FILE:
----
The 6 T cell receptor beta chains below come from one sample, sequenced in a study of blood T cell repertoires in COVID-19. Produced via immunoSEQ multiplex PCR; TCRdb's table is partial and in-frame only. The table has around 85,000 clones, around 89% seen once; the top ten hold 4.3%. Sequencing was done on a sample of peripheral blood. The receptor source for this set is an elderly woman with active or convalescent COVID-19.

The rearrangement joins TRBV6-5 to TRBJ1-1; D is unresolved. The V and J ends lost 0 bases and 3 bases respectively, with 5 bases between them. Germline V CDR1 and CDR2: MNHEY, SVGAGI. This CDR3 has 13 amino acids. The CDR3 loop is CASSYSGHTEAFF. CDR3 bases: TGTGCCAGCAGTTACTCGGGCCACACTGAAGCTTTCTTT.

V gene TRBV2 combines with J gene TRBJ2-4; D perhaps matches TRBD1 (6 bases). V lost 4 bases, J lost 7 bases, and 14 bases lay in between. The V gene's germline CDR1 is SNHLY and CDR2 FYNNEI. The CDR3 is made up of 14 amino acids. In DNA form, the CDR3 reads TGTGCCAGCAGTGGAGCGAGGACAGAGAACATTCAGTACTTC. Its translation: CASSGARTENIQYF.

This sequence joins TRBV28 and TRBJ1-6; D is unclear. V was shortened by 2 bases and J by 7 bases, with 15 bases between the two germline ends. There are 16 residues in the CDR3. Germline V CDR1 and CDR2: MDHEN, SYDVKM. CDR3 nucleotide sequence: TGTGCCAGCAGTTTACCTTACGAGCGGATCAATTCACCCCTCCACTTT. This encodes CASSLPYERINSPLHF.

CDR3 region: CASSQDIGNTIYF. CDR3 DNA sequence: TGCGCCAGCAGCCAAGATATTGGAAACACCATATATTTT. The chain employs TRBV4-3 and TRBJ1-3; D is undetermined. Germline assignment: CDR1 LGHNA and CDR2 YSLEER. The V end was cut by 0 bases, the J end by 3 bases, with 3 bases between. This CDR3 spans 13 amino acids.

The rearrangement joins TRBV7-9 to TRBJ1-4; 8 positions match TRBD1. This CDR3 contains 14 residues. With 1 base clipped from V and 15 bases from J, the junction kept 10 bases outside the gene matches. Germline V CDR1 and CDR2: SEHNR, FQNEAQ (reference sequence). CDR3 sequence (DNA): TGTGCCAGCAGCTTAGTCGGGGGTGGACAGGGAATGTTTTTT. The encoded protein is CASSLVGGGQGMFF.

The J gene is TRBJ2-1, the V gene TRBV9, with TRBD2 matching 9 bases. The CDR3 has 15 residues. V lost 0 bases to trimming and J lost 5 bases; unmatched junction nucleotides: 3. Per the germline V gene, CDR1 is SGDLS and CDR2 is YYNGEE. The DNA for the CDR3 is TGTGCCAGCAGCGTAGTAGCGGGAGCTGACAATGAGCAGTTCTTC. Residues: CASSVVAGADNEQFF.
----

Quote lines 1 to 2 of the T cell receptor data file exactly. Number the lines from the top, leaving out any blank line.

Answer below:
The 6 T cell receptor beta chains below come from one sample, sequenced in a study of blood T cell repertoires in COVID-19. Produced via immunoSEQ multiplex PCR; TCRdb's table is partial and in-frame only. The table has around 85,000 clones, around 89% seen once; the top ten hold 4.3%. Sequencing was done on a sample of peripheral blood. The receptor source for this set is an elderly woman with active or convalescent COVID-19.

The rearrangement joins TRBV6-5 to TRBJ1-1; D is unresolved. The V and J ends lost 0 bases and 3 bases respectively, with 5 bases between them. Germline V CDR1 and CDR2: MNHEY, SVGAGI. This CDR3 has 13 amino acids. The CDR3 loop is CASSYSGHTEAFF. CDR3 bases: TGTGCCAGCAGTTACTCGGGCCACACTGAAGCTTTCTTT.